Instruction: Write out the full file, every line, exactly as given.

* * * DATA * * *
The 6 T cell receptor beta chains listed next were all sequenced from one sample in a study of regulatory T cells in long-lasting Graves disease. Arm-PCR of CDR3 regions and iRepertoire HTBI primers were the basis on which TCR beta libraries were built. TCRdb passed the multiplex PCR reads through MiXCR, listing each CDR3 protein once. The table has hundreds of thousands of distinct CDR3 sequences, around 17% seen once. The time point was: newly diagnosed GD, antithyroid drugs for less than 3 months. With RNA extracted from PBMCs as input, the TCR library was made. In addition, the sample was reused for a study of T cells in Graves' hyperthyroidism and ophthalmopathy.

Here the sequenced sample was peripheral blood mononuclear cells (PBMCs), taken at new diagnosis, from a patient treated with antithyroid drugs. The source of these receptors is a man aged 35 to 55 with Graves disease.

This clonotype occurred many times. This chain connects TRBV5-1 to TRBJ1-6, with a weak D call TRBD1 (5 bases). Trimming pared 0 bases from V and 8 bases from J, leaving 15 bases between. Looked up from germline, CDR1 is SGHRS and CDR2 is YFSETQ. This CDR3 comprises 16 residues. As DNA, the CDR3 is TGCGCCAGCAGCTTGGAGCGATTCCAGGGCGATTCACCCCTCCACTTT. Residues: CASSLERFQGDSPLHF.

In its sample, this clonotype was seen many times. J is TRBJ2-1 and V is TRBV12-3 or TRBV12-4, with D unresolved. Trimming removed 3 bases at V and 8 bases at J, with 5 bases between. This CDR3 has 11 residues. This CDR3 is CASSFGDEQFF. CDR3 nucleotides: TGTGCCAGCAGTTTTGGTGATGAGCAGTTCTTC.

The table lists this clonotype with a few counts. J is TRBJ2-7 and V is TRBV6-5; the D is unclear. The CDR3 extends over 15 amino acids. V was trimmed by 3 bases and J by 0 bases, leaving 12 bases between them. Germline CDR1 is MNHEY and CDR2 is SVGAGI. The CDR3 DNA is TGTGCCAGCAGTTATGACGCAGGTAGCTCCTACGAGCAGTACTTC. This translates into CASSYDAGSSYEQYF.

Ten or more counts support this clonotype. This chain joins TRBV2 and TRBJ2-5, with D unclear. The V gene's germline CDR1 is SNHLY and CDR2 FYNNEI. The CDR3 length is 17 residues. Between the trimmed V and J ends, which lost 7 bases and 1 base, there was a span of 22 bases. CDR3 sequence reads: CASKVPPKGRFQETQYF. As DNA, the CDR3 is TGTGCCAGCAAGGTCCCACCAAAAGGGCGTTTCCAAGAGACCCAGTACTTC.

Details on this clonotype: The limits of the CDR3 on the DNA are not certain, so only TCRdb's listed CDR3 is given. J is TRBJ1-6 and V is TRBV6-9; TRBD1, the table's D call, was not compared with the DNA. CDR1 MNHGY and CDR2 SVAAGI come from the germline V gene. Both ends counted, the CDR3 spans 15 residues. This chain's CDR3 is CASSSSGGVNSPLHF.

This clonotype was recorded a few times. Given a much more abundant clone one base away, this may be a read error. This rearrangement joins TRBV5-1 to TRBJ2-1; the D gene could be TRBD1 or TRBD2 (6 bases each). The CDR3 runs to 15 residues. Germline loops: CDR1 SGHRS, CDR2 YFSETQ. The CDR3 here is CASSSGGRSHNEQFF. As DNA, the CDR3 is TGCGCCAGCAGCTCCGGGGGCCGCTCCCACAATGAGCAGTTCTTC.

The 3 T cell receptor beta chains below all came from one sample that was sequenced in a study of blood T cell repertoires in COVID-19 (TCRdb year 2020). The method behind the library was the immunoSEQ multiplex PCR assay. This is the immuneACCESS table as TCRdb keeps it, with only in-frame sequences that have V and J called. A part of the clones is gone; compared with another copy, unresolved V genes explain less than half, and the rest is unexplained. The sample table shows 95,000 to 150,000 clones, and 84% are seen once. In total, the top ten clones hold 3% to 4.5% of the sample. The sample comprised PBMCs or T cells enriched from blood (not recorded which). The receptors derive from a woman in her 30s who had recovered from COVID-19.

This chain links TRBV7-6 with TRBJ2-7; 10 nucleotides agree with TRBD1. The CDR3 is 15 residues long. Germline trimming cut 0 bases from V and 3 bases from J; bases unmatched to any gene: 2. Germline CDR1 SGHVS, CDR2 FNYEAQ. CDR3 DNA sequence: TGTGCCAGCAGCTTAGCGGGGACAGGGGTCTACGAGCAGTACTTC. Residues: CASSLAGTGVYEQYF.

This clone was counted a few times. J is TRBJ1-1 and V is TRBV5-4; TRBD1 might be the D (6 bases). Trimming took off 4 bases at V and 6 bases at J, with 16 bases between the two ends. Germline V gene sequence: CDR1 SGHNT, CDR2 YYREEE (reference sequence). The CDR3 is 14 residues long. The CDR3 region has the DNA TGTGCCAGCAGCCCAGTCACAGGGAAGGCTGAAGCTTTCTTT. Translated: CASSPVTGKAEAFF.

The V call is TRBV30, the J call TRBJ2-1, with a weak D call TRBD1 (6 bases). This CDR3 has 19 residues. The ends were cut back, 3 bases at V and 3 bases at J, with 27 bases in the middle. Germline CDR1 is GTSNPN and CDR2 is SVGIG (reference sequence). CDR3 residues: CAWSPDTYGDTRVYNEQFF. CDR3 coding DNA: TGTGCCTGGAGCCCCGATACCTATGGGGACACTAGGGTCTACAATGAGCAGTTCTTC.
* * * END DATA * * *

The 6 T cell receptor beta chains listed next were all sequenced from one sample in a study of regulatory T cells in long-lasting Graves disease. Arm-PCR of CDR3 regions and iRepertoire HTBI primers were the basis on which TCR beta libraries were built. TCRdb passed the multiplex PCR reads through MiXCR, listing each CDR3 protein once. The table has hundreds of thousands of distinct CDR3 sequences, around 17% seen once. The time point was: newly diagnosed GD, antithyroid drugs for less than 3 months. With RNA extracted from PBMCs as input, the TCR library was made. In addition, the sample was reused for a study of T cells in Graves' hyperthyroidism and ophthalmopathy.

Here the sequenced sample was peripheral blood mononuclear cells (PBMCs), taken at new diagnosis, from a patient treated with antithyroid drugs. The source of these receptors is a man aged 35 to 55 with Graves disease.

This clonotype occurred many times. This chain connects TRBV5-1 to TRBJ1-6, with a weak D call TRBD1 (5 bases). Trimming pared 0 bases from V and 8 bases from J, leaving 15 bases between. Looked up from germline, CDR1 is SGHRS and CDR2 is YFSETQ. This CDR3 comprises 16 residues. As DNA, the CDR3 is TGCGCCAGCAGCTTGGAGCGATTCCAGGGCGATTCACCCCTCCACTTT. Residues: CASSLERFQGDSPLHF.

In its sample, this clonotype was seen many times. J is TRBJ2-1 and V is TRBV12-3 or TRBV12-4, with D unresolved. Trimming removed 3 bases at V and 8 bases at J, with 5 bases between. This CDR3 has 11 residues. This CDR3 is CASSFGDEQFF. CDR3 nucleotides: TGTGCCAGCAGTTTTGGTGATGAGCAGTTCTTC.

The table lists this clonotype with a few counts. J is TRBJ2-7 and V is TRBV6-5; the D is unclear. The CDR3 extends over 15 amino acids. V was trimmed by 3 bases and J by 0 bases, leaving 12 bases between them. Germline CDR1 is MNHEY and CDR2 is SVGAGI. The CDR3 DNA is TGTGCCAGCAGTTATGACGCAGGTAGCTCCTACGAGCAGTACTTC. This translates into CASSYDAGSSYEQYF.

Ten or more counts support this clonotype. This chain joins TRBV2 and TRBJ2-5, with D unclear. The V gene's germline CDR1 is SNHLY and CDR2 FYNNEI. The CDR3 length is 17 residues. Between the trimmed V and J ends, which lost 7 bases and 1 base, there was a span of 22 bases. CDR3 sequence reads: CASKVPPKGRFQETQYF. As DNA, the CDR3 is TGTGCCAGCAAGGTCCCACCAAAAGGGCGTTTCCAAGAGACCCAGTACTTC.

Details on this clonotype: The limits of the CDR3 on the DNA are not certain, so only TCRdb's listed CDR3 is given. J is TRBJ1-6 and V is TRBV6-9; TRBD1, the table's D call, was not compared with the DNA. CDR1 MNHGY and CDR2 SVAAGI come from the germline V gene. Both ends counted, the CDR3 spans 15 residues. This chain's CDR3 is CASSSSGGVNSPLHF.

This clonotype was recorded a few times. Given a much more abundant clone one base away, this may be a read error. This rearrangement joins TRBV5-1 to TRBJ2-1; the D gene could be TRBD1 or TRBD2 (6 bases each). The CDR3 runs to 15 residues. Germline loops: CDR1 SGHRS, CDR2 YFSETQ. The CDR3 here is CASSSGGRSHNEQFF. As DNA, the CDR3 is TGCGCCAGCAGCTCCGGGGGCCGCTCCCACAATGAGCAGTTCTTC.

The 3 T cell receptor beta chains below all came from one sample that was sequenced in a study of blood T cell repertoires in COVID-19 (TCRdb year 2020). The method behind the library was the immunoSEQ multiplex PCR assay. This is the immuneACCESS table as TCRdb keeps it, with only in-frame sequences that have V and J called. A part of the clones is gone; compared with another copy, unresolved V genes explain less than half, and the rest is unexplained. The sample table shows 95,000 to 150,000 clones, and 84% are seen once. In total, the top ten clones hold 3% to 4.5% of the sample. The sample comprised PBMCs or T cells enriched from blood (not recorded which). The receptors derive from a woman in her 30s who had recovered from COVID-19.

This chain links TRBV7-6 with TRBJ2-7; 10 nucleotides agree with TRBD1. The CDR3 is 15 residues long. Germline trimming cut 0 bases from V and 3 bases from J; bases unmatched to any gene: 2. Germline CDR1 SGHVS, CDR2 FNYEAQ. CDR3 DNA sequence: TGTGCCAGCAGCTTAGCGGGGACAGGGGTCTACGAGCAGTACTTC. Residues: CASSLAGTGVYEQYF.

This clone was counted a few times. J is TRBJ1-1 and V is TRBV5-4; TRBD1 might be the D (6 bases). Trimming took off 4 bases at V and 6 bases at J, with 16 bases between the two ends. Germline V gene sequence: CDR1 SGHNT, CDR2 YYREEE (reference sequence). The CDR3 is 14 residues long. The CDR3 region has the DNA TGTGCCAGCAGCCCAGTCACAGGGAAGGCTGAAGCTTTCTTT. Translated: CASSPVTGKAEAFF.

The V call is TRBV30, the J call TRBJ2-1, with a weak D call TRBD1 (6 bases). This CDR3 has 19 residues. The ends were cut back, 3 bases at V and 3 bases at J, with 27 bases in the middle. Germline CDR1 is GTSNPN and CDR2 is SVGIG (reference sequence). CDR3 residues: CAWSPDTYGDTRVYNEQFF. CDR3 coding DNA: TGTGCCTGGAGCCCCGATACCTATGGGGACACTAGGGTCTACAATGAGCAGTTCTTC.